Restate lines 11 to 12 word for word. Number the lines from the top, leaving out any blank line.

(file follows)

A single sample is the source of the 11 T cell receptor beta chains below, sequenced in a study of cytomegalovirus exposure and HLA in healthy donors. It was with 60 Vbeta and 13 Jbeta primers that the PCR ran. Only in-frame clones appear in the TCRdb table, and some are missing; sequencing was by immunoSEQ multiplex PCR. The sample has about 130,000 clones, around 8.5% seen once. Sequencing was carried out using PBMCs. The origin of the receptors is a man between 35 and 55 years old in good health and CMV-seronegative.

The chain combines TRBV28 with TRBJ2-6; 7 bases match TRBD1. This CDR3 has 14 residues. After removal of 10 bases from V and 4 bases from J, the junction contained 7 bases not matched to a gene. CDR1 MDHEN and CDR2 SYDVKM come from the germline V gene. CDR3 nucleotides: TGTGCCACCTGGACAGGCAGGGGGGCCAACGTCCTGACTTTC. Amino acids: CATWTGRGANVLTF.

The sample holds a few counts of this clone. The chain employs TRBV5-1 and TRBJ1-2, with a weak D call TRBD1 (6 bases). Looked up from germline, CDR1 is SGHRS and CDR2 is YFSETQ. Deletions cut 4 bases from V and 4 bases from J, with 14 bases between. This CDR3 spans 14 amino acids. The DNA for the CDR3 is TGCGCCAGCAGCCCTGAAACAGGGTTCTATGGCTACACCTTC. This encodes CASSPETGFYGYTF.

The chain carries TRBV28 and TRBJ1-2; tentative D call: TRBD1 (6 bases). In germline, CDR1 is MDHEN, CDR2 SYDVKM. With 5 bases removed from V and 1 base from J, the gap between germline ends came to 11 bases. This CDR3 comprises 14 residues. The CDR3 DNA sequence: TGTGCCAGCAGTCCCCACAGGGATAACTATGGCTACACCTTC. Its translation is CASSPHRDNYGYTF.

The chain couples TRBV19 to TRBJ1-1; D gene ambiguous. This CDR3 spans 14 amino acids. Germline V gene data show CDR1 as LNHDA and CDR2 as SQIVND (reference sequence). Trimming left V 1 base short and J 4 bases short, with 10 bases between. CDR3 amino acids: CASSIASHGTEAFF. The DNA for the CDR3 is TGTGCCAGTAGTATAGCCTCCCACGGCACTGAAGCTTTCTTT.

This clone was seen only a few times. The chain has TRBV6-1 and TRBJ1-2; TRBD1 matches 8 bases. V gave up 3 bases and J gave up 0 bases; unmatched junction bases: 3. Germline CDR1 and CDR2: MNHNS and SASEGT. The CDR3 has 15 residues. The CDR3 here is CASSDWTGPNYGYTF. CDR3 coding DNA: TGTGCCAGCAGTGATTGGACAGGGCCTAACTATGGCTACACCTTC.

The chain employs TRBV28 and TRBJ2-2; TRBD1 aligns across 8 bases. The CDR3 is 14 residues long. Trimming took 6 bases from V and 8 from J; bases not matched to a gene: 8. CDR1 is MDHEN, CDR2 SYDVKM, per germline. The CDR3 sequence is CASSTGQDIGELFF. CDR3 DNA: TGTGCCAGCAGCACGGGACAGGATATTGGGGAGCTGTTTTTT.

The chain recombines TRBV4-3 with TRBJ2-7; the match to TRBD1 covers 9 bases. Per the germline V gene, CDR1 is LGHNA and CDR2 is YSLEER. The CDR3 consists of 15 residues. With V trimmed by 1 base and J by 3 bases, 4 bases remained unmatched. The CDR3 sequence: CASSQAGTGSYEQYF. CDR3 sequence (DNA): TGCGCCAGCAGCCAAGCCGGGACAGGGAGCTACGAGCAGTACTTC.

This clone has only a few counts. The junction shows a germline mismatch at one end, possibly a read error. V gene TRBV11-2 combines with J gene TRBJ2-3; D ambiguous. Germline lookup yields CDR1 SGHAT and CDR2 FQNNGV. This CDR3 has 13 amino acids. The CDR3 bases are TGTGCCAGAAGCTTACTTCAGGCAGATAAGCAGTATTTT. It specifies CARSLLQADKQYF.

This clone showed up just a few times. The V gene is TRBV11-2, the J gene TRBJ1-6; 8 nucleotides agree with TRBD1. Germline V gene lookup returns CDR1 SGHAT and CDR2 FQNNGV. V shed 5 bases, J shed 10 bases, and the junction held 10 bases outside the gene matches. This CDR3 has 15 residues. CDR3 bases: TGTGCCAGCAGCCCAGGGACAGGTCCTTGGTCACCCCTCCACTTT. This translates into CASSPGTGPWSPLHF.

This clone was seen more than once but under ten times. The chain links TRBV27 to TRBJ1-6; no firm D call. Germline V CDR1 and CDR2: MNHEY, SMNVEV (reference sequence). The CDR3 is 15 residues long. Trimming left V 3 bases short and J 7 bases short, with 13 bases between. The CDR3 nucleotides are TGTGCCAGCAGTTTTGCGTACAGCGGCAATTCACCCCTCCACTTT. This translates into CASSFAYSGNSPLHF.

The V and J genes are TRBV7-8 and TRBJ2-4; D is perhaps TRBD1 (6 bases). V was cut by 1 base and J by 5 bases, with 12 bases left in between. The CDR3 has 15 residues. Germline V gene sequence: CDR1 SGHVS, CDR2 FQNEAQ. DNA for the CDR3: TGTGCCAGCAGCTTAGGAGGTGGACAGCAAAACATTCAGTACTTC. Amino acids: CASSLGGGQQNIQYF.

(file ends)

This clone was seen more than once but under ten times. The chain links TRBV27 to TRBJ1-6; no firm D call. Germline V CDR1 and CDR2: MNHEY, SMNVEV (reference sequence). The CDR3 is 15 residues long. Trimming left V 3 bases short and J 7 bases short, with 13 bases between. The CDR3 nucleotides are TGTGCCAGCAGTTTTGCGTACAGCGGCAATTCACCCCTCCACTTT. This translates into CASSFAYSGNSPLHF.

The V and J genes are TRBV7-8 and TRBJ2-4; D is perhaps TRBD1 (6 bases). V was cut by 1 base and J by 5 bases, with 12 bases left in between. The CDR3 has 15 residues. Germline V gene sequence: CDR1 SGHVS, CDR2 FQNEAQ. DNA for the CDR3: TGTGCCAGCAGCTTAGGAGGTGGACAGCAAAACATTCAGTACTTC. Amino acids: CASSLGGGQQNIQYF.